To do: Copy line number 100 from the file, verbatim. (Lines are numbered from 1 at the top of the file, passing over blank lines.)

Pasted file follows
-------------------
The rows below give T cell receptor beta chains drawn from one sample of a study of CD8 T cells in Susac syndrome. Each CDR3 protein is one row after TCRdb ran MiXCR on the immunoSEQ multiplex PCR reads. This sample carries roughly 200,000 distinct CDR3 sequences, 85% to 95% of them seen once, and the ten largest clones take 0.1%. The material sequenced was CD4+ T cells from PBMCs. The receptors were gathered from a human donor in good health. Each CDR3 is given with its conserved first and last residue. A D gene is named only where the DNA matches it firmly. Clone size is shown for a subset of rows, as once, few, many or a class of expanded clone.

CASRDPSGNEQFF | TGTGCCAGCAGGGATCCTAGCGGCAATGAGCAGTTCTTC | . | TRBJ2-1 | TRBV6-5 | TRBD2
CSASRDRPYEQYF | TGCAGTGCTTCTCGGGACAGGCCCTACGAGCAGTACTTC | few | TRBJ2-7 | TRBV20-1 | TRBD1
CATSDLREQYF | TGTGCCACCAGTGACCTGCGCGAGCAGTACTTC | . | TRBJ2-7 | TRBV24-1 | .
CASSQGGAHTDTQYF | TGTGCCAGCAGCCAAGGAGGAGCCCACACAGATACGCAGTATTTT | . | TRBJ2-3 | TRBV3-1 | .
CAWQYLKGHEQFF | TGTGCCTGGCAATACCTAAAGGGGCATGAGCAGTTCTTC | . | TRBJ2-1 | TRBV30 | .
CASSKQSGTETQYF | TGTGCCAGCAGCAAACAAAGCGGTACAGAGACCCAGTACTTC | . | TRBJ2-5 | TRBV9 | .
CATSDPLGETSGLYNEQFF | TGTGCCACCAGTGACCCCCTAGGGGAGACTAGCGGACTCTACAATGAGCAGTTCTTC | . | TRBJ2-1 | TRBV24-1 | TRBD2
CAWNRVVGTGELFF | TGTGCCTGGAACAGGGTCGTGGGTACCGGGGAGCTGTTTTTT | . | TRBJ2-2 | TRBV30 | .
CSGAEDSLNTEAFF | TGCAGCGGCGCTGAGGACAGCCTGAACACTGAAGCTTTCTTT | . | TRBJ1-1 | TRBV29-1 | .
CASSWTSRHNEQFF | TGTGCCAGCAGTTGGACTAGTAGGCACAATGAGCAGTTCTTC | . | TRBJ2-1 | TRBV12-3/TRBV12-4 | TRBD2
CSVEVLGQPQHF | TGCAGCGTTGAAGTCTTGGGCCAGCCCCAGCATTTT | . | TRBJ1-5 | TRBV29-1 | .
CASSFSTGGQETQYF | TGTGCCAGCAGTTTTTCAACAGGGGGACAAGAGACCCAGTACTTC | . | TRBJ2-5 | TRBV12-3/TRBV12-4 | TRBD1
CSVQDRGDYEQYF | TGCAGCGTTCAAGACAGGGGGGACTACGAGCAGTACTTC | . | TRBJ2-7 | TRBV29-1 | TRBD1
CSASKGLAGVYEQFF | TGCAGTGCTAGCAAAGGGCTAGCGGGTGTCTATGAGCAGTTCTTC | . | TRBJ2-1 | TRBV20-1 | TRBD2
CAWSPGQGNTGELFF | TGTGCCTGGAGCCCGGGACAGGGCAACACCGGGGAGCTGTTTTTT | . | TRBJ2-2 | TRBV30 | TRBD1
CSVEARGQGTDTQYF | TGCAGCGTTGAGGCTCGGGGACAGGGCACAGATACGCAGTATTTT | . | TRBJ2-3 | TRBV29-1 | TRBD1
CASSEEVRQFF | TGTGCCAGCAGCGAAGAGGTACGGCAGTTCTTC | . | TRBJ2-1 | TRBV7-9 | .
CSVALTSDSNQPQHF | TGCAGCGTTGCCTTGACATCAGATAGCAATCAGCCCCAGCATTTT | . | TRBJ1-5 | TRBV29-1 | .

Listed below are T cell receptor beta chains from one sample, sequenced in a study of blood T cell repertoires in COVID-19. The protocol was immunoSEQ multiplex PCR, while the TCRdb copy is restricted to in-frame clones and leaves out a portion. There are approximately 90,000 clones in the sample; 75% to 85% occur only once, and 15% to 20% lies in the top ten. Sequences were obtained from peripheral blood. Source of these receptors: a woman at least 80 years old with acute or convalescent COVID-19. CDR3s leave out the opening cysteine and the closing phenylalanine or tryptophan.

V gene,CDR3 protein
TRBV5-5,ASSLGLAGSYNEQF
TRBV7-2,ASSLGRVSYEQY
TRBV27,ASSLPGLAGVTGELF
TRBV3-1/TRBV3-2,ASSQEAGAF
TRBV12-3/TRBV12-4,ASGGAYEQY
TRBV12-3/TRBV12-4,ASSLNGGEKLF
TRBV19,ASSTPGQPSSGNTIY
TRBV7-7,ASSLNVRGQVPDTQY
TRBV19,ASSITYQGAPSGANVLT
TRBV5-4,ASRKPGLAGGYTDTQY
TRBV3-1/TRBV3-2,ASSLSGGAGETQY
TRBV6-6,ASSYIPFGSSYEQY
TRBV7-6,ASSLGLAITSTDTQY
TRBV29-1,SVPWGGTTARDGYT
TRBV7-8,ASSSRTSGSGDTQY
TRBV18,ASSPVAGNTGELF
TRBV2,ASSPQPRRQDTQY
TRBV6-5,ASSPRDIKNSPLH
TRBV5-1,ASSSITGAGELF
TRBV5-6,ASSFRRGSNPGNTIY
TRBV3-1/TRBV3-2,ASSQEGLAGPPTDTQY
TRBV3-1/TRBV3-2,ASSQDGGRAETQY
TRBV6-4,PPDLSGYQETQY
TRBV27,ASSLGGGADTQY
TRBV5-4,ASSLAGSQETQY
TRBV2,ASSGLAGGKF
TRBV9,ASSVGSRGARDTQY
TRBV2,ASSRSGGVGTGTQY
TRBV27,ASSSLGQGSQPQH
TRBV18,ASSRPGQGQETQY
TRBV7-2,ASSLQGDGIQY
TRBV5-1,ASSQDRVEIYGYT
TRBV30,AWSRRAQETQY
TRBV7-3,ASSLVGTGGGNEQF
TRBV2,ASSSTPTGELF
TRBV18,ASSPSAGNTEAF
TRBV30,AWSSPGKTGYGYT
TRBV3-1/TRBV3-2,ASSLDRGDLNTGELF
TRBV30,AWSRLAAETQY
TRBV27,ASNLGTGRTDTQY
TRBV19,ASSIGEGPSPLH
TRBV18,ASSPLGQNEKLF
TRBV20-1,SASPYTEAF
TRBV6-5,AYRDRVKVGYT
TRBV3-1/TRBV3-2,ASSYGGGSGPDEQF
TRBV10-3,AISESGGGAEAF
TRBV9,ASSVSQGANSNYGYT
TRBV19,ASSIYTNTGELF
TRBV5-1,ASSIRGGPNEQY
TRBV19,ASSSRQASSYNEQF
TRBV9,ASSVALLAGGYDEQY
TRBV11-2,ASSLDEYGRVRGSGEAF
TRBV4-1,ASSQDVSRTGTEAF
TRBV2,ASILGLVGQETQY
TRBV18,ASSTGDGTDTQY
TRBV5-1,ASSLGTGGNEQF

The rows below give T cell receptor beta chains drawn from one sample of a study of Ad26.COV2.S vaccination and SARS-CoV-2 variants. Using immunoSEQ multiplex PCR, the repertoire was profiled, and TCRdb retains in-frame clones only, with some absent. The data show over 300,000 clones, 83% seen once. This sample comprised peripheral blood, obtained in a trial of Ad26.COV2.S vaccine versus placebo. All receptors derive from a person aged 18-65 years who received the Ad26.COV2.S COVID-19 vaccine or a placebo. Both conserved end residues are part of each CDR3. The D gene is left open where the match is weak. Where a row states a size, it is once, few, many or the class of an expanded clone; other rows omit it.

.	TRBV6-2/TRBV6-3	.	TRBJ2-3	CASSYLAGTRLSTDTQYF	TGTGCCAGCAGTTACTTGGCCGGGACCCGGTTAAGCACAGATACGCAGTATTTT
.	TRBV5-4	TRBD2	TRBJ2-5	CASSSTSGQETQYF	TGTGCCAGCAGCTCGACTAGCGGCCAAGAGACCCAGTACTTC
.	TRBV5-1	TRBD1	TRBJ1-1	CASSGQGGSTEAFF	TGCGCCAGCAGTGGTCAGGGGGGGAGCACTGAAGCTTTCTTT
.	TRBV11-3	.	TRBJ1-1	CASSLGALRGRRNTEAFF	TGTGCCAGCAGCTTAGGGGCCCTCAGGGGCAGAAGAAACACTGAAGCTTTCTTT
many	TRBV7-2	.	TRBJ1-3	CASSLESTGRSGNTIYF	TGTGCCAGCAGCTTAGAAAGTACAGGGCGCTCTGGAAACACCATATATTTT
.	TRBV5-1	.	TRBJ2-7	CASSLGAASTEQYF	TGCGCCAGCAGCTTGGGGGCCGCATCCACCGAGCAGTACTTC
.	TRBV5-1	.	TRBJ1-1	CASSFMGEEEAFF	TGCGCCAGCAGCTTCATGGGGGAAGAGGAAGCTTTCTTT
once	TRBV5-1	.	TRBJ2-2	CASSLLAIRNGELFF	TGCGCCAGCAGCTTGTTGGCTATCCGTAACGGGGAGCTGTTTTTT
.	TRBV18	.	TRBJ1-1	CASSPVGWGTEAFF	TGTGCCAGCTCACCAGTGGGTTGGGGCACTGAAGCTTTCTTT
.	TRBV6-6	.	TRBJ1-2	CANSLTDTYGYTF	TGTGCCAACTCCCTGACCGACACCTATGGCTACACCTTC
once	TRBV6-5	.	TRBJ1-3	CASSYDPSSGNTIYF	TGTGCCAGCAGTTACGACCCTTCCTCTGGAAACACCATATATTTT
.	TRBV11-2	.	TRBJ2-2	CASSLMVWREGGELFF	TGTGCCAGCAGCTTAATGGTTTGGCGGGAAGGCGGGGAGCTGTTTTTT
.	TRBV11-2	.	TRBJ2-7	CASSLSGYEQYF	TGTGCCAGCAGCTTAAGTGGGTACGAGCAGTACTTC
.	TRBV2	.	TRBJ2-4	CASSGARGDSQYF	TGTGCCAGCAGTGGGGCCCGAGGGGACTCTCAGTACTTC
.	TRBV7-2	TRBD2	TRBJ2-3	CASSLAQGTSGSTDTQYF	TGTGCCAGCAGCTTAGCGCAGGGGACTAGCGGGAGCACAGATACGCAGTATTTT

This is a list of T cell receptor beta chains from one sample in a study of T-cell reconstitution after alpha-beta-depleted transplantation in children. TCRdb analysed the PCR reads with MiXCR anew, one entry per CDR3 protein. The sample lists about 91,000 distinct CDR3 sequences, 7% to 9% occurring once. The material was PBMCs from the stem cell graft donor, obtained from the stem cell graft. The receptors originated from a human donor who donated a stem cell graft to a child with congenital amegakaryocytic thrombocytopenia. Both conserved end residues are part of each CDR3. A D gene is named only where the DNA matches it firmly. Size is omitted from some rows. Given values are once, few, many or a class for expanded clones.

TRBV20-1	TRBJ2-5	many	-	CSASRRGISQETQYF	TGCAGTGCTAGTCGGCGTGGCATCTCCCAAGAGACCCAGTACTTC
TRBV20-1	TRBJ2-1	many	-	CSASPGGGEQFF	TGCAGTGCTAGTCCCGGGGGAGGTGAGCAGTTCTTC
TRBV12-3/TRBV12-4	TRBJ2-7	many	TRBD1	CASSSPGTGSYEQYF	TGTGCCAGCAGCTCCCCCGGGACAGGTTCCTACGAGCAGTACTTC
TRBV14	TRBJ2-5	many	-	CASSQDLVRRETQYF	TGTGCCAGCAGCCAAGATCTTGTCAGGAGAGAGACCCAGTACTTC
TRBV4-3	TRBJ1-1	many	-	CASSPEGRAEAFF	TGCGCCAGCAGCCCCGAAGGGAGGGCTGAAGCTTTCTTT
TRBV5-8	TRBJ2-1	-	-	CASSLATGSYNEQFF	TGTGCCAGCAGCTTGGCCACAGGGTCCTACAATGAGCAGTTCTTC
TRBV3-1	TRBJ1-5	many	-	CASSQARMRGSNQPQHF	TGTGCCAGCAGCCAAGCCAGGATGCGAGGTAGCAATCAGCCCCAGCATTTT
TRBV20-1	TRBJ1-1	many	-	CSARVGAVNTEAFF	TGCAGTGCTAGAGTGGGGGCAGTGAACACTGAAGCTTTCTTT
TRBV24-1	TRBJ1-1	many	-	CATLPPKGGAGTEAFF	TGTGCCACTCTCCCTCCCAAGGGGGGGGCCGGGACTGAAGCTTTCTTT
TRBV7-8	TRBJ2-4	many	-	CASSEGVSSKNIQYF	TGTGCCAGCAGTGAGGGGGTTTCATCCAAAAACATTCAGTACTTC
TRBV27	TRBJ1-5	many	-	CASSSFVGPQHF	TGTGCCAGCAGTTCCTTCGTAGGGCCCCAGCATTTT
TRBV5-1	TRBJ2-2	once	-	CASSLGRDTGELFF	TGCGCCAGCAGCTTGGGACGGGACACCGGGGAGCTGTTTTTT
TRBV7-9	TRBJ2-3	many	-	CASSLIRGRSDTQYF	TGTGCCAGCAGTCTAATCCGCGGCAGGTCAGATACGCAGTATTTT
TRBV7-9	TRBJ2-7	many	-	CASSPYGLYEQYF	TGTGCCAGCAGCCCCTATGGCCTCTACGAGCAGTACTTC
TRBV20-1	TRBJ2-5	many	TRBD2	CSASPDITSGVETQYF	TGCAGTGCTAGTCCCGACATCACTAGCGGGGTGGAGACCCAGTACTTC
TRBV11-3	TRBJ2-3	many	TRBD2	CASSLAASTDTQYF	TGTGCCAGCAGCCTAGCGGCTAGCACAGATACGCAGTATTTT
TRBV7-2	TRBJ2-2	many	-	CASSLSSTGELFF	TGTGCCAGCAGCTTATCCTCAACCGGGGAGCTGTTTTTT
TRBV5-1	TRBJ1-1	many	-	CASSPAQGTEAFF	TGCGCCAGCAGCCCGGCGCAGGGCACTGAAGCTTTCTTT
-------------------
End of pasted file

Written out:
TRBV5-8	TRBJ2-1	-	-	CASSLATGSYNEQFF	TGTGCCAGCAGCTTGGCCACAGGGTCCTACAATGAGCAGTTCTTC